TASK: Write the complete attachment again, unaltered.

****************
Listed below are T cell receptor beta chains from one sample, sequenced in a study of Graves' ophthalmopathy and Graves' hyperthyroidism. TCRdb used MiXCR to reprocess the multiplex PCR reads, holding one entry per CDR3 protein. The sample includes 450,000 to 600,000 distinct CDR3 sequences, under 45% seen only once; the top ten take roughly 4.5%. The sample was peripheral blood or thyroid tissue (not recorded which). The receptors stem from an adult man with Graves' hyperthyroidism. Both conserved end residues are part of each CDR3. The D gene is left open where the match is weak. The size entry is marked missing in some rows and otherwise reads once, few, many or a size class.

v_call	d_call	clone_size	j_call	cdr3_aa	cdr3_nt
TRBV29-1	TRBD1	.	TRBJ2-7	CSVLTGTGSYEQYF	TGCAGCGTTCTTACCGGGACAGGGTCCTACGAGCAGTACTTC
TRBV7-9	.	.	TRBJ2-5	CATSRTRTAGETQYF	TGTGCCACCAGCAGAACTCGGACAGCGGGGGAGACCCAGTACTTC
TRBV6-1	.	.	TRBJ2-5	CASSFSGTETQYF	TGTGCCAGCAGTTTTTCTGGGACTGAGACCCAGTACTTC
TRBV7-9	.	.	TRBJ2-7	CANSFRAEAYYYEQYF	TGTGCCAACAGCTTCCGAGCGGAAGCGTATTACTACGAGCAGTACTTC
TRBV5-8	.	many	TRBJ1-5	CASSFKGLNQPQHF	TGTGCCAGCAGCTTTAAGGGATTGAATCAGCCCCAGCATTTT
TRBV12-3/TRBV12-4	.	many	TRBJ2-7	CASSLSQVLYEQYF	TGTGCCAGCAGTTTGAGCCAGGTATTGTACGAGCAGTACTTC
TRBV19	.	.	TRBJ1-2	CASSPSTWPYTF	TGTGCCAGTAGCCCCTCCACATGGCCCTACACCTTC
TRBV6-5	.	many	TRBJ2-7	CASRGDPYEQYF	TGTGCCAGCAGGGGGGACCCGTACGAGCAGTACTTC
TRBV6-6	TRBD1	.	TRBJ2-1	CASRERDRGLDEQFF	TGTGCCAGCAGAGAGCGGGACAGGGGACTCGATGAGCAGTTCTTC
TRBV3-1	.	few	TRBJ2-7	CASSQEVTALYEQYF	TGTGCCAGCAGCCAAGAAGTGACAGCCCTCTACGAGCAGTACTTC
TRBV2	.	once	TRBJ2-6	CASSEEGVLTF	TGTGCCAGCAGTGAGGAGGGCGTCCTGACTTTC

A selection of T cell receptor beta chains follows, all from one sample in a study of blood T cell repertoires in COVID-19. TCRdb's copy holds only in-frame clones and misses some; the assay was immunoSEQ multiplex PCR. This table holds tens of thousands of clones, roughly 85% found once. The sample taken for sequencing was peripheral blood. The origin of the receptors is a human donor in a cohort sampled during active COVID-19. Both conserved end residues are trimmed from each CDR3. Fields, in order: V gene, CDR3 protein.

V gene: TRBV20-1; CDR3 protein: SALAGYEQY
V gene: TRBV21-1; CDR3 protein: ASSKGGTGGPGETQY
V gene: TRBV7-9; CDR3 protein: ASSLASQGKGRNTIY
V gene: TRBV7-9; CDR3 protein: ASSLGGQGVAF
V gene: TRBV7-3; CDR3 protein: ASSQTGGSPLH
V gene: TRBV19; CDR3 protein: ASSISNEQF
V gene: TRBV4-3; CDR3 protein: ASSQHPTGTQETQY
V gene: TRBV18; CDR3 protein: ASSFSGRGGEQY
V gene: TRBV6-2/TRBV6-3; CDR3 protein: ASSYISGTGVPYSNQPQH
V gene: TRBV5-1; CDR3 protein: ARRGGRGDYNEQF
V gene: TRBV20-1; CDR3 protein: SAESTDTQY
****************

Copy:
Listed below are T cell receptor beta chains from one sample, sequenced in a study of Graves' ophthalmopathy and Graves' hyperthyroidism. TCRdb used MiXCR to reprocess the multiplex PCR reads, holding one entry per CDR3 protein. The sample includes 450,000 to 600,000 distinct CDR3 sequences, under 45% seen only once; the top ten take roughly 4.5%. The sample was peripheral blood or thyroid tissue (not recorded which). The receptors stem from an adult man with Graves' hyperthyroidism. Both conserved end residues are part of each CDR3. The D gene is left open where the match is weak. The size entry is marked missing in some rows and otherwise reads once, few, many or a size class.

v_call	d_call	clone_size	j_call	cdr3_aa	cdr3_nt
TRBV29-1	TRBD1	.	TRBJ2-7	CSVLTGTGSYEQYF	TGCAGCGTTCTTACCGGGACAGGGTCCTACGAGCAGTACTTC
TRBV7-9	.	.	TRBJ2-5	CATSRTRTAGETQYF	TGTGCCACCAGCAGAACTCGGACAGCGGGGGAGACCCAGTACTTC
TRBV6-1	.	.	TRBJ2-5	CASSFSGTETQYF	TGTGCCAGCAGTTTTTCTGGGACTGAGACCCAGTACTTC
TRBV7-9	.	.	TRBJ2-7	CANSFRAEAYYYEQYF	TGTGCCAACAGCTTCCGAGCGGAAGCGTATTACTACGAGCAGTACTTC
TRBV5-8	.	many	TRBJ1-5	CASSFKGLNQPQHF	TGTGCCAGCAGCTTTAAGGGATTGAATCAGCCCCAGCATTTT
TRBV12-3/TRBV12-4	.	many	TRBJ2-7	CASSLSQVLYEQYF	TGTGCCAGCAGTTTGAGCCAGGTATTGTACGAGCAGTACTTC
TRBV19	.	.	TRBJ1-2	CASSPSTWPYTF	TGTGCCAGTAGCCCCTCCACATGGCCCTACACCTTC
TRBV6-5	.	many	TRBJ2-7	CASRGDPYEQYF	TGTGCCAGCAGGGGGGACCCGTACGAGCAGTACTTC
TRBV6-6	TRBD1	.	TRBJ2-1	CASRERDRGLDEQFF	TGTGCCAGCAGAGAGCGGGACAGGGGACTCGATGAGCAGTTCTTC
TRBV3-1	.	few	TRBJ2-7	CASSQEVTALYEQYF	TGTGCCAGCAGCCAAGAAGTGACAGCCCTCTACGAGCAGTACTTC
TRBV2	.	once	TRBJ2-6	CASSEEGVLTF	TGTGCCAGCAGTGAGGAGGGCGTCCTGACTTTC

A selection of T cell receptor beta chains follows, all from one sample in a study of blood T cell repertoires in COVID-19. TCRdb's copy holds only in-frame clones and misses some; the assay was immunoSEQ multiplex PCR. This table holds tens of thousands of clones, roughly 85% found once. The sample taken for sequencing was peripheral blood. The origin of the receptors is a human donor in a cohort sampled during active COVID-19. Both conserved end residues are trimmed from each CDR3. Fields, in order: V gene, CDR3 protein.

V gene: TRBV20-1; CDR3 protein: SALAGYEQY
V gene: TRBV21-1; CDR3 protein: ASSKGGTGGPGETQY
V gene: TRBV7-9; CDR3 protein: ASSLASQGKGRNTIY
V gene: TRBV7-9; CDR3 protein: ASSLGGQGVAF
V gene: TRBV7-3; CDR3 protein: ASSQTGGSPLH
V gene: TRBV19; CDR3 protein: ASSISNEQF
V gene: TRBV4-3; CDR3 protein: ASSQHPTGTQETQY
V gene: TRBV18; CDR3 protein: ASSFSGRGGEQY
V gene: TRBV6-2/TRBV6-3; CDR3 protein: ASSYISGTGVPYSNQPQH
V gene: TRBV5-1; CDR3 protein: ARRGGRGDYNEQF
V gene: TRBV20-1; CDR3 protein: SAESTDTQY